Our hive stand took only a few hours to build, but it actually took place over a couple of days. I got a late start on Friday (4:30 p.m.) and the dark caught me. I got the pieces cut, put everything away and called it a day. Bright and fairly early on Saturday, I got all the pieces together and started building the stand. I determined the size of the stand by estimating how much space I’d need to work the hive. Considering that I have only briefly done some hive work (in my teens), this was really just an estimate. I decided that I should probably put a couple of feet at each end of the hive stand to give plenty of room to maneuver. So the math went like this. 8 feet of space with 2 feet of space at each end of the hive stand equaled a 4 foot hive stand. Stand height, from what I’ve read, is up to the beekeeper, but the main goal is to keep the hive off the ground. I read in several places that the bottom of the hive should be at the beekeeper’s knee height. As a result, I settled on 18”. I used some scraps of 4” x 4” posts and a couple of 2” x 6” boards. To join it all togather, I used lag screws with a 3/4” hex head and washers. I figured stronger is better.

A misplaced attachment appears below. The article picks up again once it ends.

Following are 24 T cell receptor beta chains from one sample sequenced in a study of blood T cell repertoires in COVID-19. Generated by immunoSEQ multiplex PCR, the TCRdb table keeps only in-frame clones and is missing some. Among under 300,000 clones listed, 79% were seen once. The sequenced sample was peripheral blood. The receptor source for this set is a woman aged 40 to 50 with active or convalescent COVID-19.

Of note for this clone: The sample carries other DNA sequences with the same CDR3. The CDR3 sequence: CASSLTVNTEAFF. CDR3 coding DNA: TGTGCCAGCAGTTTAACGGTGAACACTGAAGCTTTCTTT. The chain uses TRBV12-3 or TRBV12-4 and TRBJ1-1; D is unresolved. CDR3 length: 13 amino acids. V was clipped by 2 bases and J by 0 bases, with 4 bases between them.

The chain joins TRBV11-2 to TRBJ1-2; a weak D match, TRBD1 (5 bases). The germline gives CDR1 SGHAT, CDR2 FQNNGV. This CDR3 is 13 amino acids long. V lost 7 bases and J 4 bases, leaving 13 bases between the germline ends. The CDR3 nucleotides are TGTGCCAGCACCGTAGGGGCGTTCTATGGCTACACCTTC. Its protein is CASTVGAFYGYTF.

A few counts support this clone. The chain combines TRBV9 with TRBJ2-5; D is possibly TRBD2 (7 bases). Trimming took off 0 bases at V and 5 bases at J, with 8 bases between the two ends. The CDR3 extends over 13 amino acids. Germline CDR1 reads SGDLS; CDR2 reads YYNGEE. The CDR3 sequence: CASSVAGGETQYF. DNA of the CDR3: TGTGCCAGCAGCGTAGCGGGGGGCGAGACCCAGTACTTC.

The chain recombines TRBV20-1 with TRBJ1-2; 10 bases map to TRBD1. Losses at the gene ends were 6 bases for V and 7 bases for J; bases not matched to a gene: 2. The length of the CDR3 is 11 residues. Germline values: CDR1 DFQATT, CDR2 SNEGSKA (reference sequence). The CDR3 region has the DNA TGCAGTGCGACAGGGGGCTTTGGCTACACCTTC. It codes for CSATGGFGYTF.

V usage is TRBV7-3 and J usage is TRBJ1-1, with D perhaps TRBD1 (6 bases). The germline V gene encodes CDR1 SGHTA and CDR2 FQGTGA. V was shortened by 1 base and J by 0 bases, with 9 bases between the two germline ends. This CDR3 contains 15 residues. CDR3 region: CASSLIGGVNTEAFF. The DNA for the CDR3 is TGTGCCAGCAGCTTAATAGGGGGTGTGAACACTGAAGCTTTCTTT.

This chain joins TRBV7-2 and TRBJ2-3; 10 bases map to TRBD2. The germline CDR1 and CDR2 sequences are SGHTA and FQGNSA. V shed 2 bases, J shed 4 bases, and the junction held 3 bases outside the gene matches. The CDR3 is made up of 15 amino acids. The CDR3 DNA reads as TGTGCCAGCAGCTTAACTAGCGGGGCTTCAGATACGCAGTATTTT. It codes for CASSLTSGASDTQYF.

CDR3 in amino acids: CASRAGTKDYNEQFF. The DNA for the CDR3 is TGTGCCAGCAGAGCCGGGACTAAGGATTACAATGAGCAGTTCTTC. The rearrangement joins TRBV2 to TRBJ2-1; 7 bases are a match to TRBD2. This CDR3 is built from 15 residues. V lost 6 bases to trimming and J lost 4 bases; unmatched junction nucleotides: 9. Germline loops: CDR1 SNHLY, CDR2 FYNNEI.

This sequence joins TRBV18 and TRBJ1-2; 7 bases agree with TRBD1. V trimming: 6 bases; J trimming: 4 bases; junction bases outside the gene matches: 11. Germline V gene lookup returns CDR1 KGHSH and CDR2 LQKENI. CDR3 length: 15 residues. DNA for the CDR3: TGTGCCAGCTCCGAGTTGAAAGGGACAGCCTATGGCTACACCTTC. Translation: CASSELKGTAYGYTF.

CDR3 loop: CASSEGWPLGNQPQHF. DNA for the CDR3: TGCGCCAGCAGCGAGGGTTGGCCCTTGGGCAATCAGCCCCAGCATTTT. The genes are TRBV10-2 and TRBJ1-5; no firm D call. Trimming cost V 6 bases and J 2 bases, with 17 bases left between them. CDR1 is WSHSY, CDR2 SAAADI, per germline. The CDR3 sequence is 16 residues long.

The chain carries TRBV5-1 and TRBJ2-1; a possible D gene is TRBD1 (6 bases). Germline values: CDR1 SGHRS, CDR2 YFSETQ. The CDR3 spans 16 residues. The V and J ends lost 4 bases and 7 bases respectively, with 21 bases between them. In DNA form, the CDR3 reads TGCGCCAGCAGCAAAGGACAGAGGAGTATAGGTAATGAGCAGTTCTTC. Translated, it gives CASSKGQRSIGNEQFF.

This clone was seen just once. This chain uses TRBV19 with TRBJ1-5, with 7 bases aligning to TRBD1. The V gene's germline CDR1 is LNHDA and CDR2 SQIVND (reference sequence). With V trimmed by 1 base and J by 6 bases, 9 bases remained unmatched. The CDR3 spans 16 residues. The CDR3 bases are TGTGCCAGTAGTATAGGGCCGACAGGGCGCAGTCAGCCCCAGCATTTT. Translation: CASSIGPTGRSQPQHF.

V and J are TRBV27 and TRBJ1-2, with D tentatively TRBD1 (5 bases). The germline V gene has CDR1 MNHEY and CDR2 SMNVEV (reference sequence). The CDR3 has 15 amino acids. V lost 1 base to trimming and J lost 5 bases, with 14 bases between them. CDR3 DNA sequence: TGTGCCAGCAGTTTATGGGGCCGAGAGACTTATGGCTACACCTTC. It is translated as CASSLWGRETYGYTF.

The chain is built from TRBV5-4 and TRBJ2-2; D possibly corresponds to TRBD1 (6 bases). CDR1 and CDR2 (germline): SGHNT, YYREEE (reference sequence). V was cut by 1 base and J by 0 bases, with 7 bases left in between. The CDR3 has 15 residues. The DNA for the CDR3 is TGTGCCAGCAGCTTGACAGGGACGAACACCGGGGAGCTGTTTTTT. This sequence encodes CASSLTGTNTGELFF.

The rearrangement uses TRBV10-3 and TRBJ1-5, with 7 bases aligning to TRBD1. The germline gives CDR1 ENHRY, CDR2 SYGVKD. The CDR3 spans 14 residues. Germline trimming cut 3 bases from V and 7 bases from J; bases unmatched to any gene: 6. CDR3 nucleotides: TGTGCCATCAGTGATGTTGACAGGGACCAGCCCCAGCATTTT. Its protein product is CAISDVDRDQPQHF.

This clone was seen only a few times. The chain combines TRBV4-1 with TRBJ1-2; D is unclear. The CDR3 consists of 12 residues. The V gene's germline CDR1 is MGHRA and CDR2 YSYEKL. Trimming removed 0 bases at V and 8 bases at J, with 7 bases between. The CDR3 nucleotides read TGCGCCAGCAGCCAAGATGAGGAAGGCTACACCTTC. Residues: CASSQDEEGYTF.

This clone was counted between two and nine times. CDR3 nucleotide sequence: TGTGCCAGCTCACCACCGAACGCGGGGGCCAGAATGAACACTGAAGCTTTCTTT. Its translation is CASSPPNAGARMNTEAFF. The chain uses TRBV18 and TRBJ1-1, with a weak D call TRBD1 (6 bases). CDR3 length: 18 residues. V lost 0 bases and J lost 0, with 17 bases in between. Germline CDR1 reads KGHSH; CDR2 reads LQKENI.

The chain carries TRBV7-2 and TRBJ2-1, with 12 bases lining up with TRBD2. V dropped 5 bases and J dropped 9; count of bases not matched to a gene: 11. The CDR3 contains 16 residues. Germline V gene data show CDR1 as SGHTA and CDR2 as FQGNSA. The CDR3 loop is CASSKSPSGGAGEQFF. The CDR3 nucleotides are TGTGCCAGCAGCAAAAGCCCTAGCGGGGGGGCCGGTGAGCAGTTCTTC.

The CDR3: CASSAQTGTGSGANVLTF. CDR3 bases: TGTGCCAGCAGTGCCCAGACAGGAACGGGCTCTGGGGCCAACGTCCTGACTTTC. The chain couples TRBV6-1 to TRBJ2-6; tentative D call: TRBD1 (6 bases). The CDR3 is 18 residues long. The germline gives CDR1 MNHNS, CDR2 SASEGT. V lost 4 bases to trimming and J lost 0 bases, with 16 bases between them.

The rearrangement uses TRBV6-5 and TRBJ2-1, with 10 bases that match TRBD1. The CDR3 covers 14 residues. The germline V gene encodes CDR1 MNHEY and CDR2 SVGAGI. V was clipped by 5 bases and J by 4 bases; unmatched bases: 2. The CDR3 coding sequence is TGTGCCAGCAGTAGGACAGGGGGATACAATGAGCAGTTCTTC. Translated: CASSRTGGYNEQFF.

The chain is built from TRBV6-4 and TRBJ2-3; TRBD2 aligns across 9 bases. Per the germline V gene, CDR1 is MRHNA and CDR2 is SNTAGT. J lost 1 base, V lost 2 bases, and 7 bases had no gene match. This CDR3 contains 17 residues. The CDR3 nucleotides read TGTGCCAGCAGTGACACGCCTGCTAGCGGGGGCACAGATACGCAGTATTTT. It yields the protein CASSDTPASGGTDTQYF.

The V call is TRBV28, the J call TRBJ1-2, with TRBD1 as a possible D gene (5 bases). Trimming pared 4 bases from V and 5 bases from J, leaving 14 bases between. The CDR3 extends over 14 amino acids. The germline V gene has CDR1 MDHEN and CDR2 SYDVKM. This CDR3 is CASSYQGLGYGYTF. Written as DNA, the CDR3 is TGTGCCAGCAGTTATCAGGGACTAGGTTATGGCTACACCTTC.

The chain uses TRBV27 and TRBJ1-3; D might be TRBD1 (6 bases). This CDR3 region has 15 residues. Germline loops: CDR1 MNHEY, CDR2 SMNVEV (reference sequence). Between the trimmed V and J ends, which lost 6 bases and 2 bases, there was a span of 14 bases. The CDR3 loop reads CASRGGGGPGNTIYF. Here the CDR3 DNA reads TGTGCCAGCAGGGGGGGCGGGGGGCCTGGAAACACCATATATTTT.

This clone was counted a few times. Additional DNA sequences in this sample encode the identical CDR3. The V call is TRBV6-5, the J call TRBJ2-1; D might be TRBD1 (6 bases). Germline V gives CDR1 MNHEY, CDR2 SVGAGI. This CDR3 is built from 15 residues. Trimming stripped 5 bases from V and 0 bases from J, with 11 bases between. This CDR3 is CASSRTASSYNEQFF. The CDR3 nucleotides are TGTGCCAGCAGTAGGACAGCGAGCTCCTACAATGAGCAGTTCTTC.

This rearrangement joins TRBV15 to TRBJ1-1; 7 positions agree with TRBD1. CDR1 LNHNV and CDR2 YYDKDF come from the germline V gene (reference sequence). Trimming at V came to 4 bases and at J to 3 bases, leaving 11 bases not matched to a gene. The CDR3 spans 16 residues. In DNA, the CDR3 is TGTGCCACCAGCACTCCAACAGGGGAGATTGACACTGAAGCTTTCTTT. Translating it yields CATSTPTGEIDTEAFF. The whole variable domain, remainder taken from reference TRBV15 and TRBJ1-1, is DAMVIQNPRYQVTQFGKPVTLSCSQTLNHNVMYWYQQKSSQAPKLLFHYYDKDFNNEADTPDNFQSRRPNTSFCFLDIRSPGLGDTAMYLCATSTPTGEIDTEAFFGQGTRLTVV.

Now there are a couple of things I learned. First, you must keep things square…start to finish…SQUARE. The photo to the left is what happens when you don’t check every single joint for square. Also, you must drill pilot holes that are almost the same size as your screws. They should only be a shade smaller. Small pilot holes result in split wood, as shown in the picture to the right. As I now have an out of square split piece of wood, off to Lowe’s I went. After returning home with a new 2” x 6,” unbolting the 3 corners in the first attempt, I started “Hive Stand 2.0”. This time, I checked for square on every joint, drilled all of my holes (with the correct size bit this time), and loosely drove in the screws. Then I worked corner to corner and top to bottom to tighten each one down checking for square for every joint. After undoing and then redoing the long part of the hive stand, the finished top portion was finally what? You guessed it, square. Next came the legs. As mentioned earlier, I used some scrap 4” x 4” posts that I had left over from another project. After cutting the stock to 18” I clamped them into position. I then drilled my holes and attached each leg to the stand. Each leg was attached to the frame with 2 lag screws, 1 from each side, making sure that whichever side had the screw at the top, then the other screw was at the bottom. That way there is no chance of the screws running into each other inside the legs, plus it will give equal stability from both sides.